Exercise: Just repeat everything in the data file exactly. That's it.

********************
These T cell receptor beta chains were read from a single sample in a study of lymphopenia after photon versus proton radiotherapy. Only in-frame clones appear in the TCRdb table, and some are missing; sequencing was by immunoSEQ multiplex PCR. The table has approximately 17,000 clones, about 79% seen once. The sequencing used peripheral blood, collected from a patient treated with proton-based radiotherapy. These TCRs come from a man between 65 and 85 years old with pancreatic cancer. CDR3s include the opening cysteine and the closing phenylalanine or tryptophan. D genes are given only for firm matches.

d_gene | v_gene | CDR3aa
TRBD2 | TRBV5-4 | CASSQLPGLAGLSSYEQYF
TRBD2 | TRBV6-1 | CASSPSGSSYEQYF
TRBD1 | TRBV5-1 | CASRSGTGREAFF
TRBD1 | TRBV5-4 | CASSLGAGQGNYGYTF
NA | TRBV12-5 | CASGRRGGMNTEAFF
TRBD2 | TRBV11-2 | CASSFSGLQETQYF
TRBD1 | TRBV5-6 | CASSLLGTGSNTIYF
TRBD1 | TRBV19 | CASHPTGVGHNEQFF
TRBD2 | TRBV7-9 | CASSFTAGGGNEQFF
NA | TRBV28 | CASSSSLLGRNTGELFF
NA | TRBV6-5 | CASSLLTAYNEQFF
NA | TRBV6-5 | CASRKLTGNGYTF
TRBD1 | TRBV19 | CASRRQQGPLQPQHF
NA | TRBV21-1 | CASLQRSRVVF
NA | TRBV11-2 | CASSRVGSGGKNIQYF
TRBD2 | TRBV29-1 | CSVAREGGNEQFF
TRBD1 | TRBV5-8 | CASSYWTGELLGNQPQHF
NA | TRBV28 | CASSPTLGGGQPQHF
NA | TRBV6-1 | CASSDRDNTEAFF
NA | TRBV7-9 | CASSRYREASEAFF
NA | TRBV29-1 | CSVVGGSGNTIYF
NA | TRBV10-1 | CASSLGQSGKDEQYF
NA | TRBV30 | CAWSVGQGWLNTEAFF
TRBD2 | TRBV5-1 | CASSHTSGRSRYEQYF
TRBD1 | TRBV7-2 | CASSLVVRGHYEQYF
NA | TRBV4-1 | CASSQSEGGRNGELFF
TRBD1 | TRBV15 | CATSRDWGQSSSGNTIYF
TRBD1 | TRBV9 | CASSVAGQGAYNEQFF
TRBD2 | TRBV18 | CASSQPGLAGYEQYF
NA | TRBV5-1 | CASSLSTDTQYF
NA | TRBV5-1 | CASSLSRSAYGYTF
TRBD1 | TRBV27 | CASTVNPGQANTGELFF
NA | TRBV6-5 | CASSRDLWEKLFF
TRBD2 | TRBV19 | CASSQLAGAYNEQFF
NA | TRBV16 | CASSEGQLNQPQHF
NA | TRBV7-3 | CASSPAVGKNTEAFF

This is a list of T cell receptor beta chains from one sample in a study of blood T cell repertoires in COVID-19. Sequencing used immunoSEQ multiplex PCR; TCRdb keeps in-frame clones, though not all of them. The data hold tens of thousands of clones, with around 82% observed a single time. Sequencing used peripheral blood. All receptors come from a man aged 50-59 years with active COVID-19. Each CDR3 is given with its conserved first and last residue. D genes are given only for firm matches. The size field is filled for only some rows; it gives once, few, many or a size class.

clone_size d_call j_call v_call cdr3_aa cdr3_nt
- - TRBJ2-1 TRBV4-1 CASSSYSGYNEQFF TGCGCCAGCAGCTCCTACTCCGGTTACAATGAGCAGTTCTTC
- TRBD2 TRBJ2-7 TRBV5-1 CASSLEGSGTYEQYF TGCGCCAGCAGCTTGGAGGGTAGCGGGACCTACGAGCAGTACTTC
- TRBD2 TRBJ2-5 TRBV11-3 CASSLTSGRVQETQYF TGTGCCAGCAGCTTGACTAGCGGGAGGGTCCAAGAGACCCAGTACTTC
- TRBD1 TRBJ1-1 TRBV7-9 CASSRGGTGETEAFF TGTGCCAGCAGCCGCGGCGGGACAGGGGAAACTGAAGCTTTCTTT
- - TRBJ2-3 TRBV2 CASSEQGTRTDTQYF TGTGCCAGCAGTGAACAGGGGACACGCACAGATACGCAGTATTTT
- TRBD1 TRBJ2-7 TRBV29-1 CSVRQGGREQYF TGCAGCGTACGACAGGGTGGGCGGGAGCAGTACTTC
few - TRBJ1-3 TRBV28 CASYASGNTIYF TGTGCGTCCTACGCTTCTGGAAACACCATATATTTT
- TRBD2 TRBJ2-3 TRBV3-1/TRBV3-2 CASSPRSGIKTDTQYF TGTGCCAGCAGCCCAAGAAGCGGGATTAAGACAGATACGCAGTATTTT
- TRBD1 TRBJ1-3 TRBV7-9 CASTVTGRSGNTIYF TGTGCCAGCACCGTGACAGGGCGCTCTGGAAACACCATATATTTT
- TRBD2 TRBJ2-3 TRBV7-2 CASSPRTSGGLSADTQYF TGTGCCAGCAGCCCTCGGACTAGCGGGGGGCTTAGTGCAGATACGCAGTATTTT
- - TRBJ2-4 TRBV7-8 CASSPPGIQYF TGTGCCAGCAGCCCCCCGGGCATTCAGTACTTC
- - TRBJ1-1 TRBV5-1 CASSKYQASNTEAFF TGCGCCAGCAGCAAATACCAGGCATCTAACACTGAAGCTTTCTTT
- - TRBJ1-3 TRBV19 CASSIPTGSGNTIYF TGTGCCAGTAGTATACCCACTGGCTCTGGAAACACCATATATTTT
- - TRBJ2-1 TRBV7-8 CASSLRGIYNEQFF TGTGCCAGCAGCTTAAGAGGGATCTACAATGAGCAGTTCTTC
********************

These T cell receptor beta chains were read from a single sample in a study of lymphopenia after photon versus proton radiotherapy. Only in-frame clones appear in the TCRdb table, and some are missing; sequencing was by immunoSEQ multiplex PCR. The table has approximately 17,000 clones, about 79% seen once. The sequencing used peripheral blood, collected from a patient treated with proton-based radiotherapy. These TCRs come from a man between 65 and 85 years old with pancreatic cancer. CDR3s include the opening cysteine and the closing phenylalanine or tryptophan. D genes are given only for firm matches.

d_gene | v_gene | CDR3aa
TRBD2 | TRBV5-4 | CASSQLPGLAGLSSYEQYF
TRBD2 | TRBV6-1 | CASSPSGSSYEQYF
TRBD1 | TRBV5-1 | CASRSGTGREAFF
TRBD1 | TRBV5-4 | CASSLGAGQGNYGYTF
NA | TRBV12-5 | CASGRRGGMNTEAFF
TRBD2 | TRBV11-2 | CASSFSGLQETQYF
TRBD1 | TRBV5-6 | CASSLLGTGSNTIYF
TRBD1 | TRBV19 | CASHPTGVGHNEQFF
TRBD2 | TRBV7-9 | CASSFTAGGGNEQFF
NA | TRBV28 | CASSSSLLGRNTGELFF
NA | TRBV6-5 | CASSLLTAYNEQFF
NA | TRBV6-5 | CASRKLTGNGYTF
TRBD1 | TRBV19 | CASRRQQGPLQPQHF
NA | TRBV21-1 | CASLQRSRVVF
NA | TRBV11-2 | CASSRVGSGGKNIQYF
TRBD2 | TRBV29-1 | CSVAREGGNEQFF
TRBD1 | TRBV5-8 | CASSYWTGELLGNQPQHF
NA | TRBV28 | CASSPTLGGGQPQHF
NA | TRBV6-1 | CASSDRDNTEAFF
NA | TRBV7-9 | CASSRYREASEAFF
NA | TRBV29-1 | CSVVGGSGNTIYF
NA | TRBV10-1 | CASSLGQSGKDEQYF
NA | TRBV30 | CAWSVGQGWLNTEAFF
TRBD2 | TRBV5-1 | CASSHTSGRSRYEQYF
TRBD1 | TRBV7-2 | CASSLVVRGHYEQYF
NA | TRBV4-1 | CASSQSEGGRNGELFF
TRBD1 | TRBV15 | CATSRDWGQSSSGNTIYF
TRBD1 | TRBV9 | CASSVAGQGAYNEQFF
TRBD2 | TRBV18 | CASSQPGLAGYEQYF
NA | TRBV5-1 | CASSLSTDTQYF
NA | TRBV5-1 | CASSLSRSAYGYTF
TRBD1 | TRBV27 | CASTVNPGQANTGELFF
NA | TRBV6-5 | CASSRDLWEKLFF
TRBD2 | TRBV19 | CASSQLAGAYNEQFF
NA | TRBV16 | CASSEGQLNQPQHF
NA | TRBV7-3 | CASSPAVGKNTEAFF

This is a list of T cell receptor beta chains from one sample in a study of blood T cell repertoires in COVID-19. Sequencing used immunoSEQ multiplex PCR; TCRdb keeps in-frame clones, though not all of them. The data hold tens of thousands of clones, with around 82% observed a single time. Sequencing used peripheral blood. All receptors come from a man aged 50-59 years with active COVID-19. Each CDR3 is given with its conserved first and last residue. D genes are given only for firm matches. The size field is filled for only some rows; it gives once, few, many or a size class.

clone_size d_call j_call v_call cdr3_aa cdr3_nt
- - TRBJ2-1 TRBV4-1 CASSSYSGYNEQFF TGCGCCAGCAGCTCCTACTCCGGTTACAATGAGCAGTTCTTC
- TRBD2 TRBJ2-7 TRBV5-1 CASSLEGSGTYEQYF TGCGCCAGCAGCTTGGAGGGTAGCGGGACCTACGAGCAGTACTTC
- TRBD2 TRBJ2-5 TRBV11-3 CASSLTSGRVQETQYF TGTGCCAGCAGCTTGACTAGCGGGAGGGTCCAAGAGACCCAGTACTTC
- TRBD1 TRBJ1-1 TRBV7-9 CASSRGGTGETEAFF TGTGCCAGCAGCCGCGGCGGGACAGGGGAAACTGAAGCTTTCTTT
- - TRBJ2-3 TRBV2 CASSEQGTRTDTQYF TGTGCCAGCAGTGAACAGGGGACACGCACAGATACGCAGTATTTT
- TRBD1 TRBJ2-7 TRBV29-1 CSVRQGGREQYF TGCAGCGTACGACAGGGTGGGCGGGAGCAGTACTTC
few - TRBJ1-3 TRBV28 CASYASGNTIYF TGTGCGTCCTACGCTTCTGGAAACACCATATATTTT
- TRBD2 TRBJ2-3 TRBV3-1/TRBV3-2 CASSPRSGIKTDTQYF TGTGCCAGCAGCCCAAGAAGCGGGATTAAGACAGATACGCAGTATTTT
- TRBD1 TRBJ1-3 TRBV7-9 CASTVTGRSGNTIYF TGTGCCAGCACCGTGACAGGGCGCTCTGGAAACACCATATATTTT
- TRBD2 TRBJ2-3 TRBV7-2 CASSPRTSGGLSADTQYF TGTGCCAGCAGCCCTCGGACTAGCGGGGGGCTTAGTGCAGATACGCAGTATTTT
- - TRBJ2-4 TRBV7-8 CASSPPGIQYF TGTGCCAGCAGCCCCCCGGGCATTCAGTACTTC
- - TRBJ1-1 TRBV5-1 CASSKYQASNTEAFF TGCGCCAGCAGCAAATACCAGGCATCTAACACTGAAGCTTTCTTT
- - TRBJ1-3 TRBV19 CASSIPTGSGNTIYF TGTGCCAGTAGTATACCCACTGGCTCTGGAAACACCATATATTTT
- - TRBJ2-1 TRBV7-8 CASSLRGIYNEQFF TGTGCCAGCAGCTTAAGAGGGATCTACAATGAGCAGTTCTTC